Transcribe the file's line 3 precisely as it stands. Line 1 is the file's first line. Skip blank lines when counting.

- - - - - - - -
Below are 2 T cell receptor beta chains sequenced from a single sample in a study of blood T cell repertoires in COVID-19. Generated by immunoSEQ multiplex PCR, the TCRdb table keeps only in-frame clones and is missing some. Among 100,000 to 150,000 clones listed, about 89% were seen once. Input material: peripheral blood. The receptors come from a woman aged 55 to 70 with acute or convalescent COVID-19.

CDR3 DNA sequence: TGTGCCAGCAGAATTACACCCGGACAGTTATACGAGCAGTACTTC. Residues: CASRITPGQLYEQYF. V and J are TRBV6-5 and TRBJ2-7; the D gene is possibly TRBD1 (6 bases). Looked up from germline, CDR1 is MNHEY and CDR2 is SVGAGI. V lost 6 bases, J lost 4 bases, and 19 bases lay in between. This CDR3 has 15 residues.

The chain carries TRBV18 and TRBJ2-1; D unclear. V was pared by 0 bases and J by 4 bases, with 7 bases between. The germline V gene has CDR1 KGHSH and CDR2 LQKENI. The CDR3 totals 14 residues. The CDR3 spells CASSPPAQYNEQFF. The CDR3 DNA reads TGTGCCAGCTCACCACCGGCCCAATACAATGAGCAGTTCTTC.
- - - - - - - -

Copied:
The chain carries TRBV18 and TRBJ2-1; D unclear. V was pared by 0 bases and J by 4 bases, with 7 bases between. The germline V gene has CDR1 KGHSH and CDR2 LQKENI. The CDR3 totals 14 residues. The CDR3 spells CASSPPAQYNEQFF. The CDR3 DNA reads TGTGCCAGCTCACCACCGGCCCAATACAATGAGCAGTTCTTC.